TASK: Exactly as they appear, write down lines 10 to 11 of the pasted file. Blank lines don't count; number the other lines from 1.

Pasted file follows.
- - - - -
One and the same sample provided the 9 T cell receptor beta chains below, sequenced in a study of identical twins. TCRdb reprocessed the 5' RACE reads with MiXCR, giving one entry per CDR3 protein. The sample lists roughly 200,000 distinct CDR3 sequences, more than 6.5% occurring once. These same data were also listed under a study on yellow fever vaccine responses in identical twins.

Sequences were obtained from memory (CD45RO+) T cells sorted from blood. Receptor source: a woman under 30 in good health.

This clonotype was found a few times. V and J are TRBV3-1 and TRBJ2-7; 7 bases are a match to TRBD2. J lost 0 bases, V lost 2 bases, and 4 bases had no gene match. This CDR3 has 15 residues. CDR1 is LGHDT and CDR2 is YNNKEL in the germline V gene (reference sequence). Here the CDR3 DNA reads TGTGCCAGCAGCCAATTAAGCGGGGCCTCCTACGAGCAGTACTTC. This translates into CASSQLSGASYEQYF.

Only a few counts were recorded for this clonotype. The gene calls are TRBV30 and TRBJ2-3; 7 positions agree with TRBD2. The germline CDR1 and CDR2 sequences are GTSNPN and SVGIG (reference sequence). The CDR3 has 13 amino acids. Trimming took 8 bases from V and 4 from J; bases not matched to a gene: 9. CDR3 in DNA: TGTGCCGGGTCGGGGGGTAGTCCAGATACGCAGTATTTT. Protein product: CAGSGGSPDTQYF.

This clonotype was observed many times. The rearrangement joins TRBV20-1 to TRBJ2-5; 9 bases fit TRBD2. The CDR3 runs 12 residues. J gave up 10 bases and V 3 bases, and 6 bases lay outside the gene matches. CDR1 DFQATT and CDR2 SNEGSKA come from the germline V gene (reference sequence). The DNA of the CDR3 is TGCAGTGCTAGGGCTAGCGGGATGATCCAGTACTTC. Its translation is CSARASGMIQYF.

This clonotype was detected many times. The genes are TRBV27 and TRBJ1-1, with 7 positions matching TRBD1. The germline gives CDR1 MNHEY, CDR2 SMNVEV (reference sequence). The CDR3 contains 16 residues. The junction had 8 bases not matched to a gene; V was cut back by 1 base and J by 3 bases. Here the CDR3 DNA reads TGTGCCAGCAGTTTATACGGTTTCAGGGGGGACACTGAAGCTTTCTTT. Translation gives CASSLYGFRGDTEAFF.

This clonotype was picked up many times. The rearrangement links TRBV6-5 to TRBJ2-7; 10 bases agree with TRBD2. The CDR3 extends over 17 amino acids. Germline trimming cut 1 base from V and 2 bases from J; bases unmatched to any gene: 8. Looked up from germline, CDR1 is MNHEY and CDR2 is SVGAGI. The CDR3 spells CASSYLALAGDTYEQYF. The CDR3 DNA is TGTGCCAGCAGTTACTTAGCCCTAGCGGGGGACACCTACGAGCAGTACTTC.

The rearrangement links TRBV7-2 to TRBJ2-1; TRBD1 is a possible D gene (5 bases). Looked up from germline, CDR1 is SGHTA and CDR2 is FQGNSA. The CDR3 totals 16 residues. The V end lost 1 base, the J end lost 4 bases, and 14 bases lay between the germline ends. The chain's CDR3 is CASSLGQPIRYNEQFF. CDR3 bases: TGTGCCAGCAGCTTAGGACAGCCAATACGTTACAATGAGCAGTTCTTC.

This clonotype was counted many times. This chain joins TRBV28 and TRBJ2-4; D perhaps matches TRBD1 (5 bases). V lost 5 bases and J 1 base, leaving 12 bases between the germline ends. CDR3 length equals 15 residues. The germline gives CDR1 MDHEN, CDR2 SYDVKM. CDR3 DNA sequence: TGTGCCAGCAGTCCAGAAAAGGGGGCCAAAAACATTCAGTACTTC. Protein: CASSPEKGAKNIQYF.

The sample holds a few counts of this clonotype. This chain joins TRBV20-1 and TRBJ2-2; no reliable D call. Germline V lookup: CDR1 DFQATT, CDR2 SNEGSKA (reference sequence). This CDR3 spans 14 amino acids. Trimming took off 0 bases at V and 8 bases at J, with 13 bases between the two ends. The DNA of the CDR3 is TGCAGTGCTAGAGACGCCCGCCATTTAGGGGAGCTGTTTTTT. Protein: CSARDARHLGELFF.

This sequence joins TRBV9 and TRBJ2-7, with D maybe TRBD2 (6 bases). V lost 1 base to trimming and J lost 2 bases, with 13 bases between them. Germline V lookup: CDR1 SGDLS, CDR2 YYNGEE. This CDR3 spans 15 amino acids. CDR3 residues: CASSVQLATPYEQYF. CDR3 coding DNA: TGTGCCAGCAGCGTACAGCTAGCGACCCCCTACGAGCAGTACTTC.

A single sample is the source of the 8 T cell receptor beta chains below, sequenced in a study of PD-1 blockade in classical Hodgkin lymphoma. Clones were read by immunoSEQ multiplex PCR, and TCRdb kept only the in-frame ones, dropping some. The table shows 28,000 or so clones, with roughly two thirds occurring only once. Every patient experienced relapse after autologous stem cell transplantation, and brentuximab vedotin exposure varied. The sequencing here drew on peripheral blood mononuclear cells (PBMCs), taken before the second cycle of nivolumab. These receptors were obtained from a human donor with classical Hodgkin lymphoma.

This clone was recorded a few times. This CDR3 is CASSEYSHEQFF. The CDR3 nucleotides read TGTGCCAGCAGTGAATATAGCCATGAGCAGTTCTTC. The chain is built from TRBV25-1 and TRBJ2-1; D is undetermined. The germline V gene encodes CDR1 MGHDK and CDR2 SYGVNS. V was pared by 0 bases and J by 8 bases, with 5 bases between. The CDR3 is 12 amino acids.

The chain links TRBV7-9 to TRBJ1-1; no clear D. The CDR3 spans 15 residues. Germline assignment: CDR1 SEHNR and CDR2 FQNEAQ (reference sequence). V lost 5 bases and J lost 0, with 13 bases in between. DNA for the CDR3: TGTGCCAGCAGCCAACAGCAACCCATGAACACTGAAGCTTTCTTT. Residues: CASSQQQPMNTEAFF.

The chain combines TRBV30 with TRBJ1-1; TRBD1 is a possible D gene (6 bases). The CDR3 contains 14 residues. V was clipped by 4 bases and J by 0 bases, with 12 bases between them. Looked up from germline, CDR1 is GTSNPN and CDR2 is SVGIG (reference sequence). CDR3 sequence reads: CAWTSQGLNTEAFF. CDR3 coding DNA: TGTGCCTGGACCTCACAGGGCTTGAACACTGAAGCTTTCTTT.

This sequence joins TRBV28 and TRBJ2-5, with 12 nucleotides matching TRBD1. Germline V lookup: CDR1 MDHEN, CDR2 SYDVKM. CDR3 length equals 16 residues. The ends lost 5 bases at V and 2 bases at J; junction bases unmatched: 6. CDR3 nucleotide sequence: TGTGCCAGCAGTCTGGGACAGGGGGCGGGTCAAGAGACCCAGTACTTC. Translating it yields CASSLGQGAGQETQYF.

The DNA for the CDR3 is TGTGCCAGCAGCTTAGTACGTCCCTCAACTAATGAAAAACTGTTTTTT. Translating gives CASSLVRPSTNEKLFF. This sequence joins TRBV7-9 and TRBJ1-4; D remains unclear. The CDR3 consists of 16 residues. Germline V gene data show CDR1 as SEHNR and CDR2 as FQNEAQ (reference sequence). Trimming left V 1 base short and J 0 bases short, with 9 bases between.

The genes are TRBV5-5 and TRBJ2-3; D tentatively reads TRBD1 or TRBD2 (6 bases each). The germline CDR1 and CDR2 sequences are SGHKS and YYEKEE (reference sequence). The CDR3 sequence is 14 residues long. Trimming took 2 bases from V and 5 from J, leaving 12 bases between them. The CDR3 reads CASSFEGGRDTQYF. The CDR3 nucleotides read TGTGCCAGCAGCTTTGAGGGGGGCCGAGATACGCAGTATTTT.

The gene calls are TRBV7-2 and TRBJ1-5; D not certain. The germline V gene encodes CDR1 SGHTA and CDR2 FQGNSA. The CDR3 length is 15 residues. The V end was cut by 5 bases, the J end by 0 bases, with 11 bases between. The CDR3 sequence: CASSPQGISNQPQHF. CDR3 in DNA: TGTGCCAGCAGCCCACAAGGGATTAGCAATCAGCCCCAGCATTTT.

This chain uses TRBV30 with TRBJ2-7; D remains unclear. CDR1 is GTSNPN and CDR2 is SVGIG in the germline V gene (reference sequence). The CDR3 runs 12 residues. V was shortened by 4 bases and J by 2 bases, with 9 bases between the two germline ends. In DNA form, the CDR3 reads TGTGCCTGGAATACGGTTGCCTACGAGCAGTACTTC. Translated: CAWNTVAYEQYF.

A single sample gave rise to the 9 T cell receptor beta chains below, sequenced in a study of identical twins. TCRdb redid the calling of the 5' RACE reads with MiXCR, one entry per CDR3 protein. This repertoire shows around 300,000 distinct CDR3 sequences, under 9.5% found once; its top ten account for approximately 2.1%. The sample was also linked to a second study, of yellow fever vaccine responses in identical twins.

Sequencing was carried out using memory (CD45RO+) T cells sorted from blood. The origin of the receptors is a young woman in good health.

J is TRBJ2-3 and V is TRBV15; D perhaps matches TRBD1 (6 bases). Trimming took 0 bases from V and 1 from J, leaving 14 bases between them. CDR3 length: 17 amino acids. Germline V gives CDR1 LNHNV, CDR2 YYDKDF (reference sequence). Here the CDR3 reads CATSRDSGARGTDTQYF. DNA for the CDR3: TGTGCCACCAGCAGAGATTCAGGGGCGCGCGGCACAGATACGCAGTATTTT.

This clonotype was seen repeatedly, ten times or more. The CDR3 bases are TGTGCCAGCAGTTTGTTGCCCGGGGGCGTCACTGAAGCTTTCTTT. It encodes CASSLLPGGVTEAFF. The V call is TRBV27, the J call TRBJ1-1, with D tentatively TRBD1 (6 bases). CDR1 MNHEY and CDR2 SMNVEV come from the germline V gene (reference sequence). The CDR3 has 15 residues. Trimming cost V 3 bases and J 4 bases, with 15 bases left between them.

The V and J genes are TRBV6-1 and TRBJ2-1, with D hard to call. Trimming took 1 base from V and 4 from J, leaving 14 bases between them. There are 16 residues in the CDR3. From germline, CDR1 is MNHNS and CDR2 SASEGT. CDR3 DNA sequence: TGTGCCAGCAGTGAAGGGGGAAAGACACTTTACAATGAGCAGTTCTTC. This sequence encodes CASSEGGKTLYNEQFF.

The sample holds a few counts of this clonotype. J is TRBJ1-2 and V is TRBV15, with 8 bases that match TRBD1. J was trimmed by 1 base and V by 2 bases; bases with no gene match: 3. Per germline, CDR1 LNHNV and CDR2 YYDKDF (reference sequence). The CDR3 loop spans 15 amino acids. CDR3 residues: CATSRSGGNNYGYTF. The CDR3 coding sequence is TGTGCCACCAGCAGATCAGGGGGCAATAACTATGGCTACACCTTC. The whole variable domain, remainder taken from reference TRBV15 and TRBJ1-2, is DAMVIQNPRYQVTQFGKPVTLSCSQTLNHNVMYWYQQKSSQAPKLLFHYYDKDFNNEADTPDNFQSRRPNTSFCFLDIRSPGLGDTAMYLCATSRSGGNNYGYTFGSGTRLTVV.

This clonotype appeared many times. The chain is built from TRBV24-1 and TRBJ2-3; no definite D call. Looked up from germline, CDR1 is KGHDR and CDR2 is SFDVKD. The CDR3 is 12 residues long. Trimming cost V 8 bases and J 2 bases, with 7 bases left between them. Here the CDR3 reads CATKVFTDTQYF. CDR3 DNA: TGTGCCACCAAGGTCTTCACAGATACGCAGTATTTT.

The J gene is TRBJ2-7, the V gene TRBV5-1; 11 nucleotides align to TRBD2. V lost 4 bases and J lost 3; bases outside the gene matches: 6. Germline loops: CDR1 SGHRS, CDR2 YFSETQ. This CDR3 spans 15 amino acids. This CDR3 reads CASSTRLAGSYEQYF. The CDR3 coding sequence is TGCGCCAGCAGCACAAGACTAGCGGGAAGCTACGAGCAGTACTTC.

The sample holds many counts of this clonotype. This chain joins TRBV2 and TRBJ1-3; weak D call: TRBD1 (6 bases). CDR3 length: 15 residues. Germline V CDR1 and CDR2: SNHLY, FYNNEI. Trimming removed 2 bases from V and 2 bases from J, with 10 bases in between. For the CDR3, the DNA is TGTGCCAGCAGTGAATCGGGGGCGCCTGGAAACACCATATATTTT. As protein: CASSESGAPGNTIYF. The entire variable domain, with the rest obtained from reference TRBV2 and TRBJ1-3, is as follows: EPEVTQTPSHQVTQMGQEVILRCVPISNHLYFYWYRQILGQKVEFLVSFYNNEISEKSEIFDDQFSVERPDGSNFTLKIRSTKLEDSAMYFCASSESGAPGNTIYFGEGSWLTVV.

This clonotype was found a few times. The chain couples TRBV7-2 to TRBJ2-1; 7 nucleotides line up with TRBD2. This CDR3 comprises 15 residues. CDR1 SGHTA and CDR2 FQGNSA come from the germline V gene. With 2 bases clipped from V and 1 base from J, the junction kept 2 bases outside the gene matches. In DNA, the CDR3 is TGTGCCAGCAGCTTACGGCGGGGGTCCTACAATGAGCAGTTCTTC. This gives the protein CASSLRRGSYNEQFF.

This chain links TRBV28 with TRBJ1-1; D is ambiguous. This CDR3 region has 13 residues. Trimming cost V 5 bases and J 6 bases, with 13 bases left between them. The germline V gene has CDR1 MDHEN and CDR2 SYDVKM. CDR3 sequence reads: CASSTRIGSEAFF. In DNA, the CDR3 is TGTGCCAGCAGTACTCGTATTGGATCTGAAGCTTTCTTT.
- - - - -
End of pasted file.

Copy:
The sample holds a few counts of this clonotype. This chain joins TRBV20-1 and TRBJ2-2; no reliable D call. Germline V lookup: CDR1 DFQATT, CDR2 SNEGSKA (reference sequence). This CDR3 spans 14 amino acids. Trimming took off 0 bases at V and 8 bases at J, with 13 bases between the two ends. The DNA of the CDR3 is TGCAGTGCTAGAGACGCCCGCCATTTAGGGGAGCTGTTTTTT. Protein: CSARDARHLGELFF.

This sequence joins TRBV9 and TRBJ2-7, with D maybe TRBD2 (6 bases). V lost 1 base to trimming and J lost 2 bases, with 13 bases between them. Germline V lookup: CDR1 SGDLS, CDR2 YYNGEE. This CDR3 spans 15 amino acids. CDR3 residues: CASSVQLATPYEQYF. CDR3 coding DNA: TGTGCCAGCAGCGTACAGCTAGCGACCCCCTACGAGCAGTACTTC.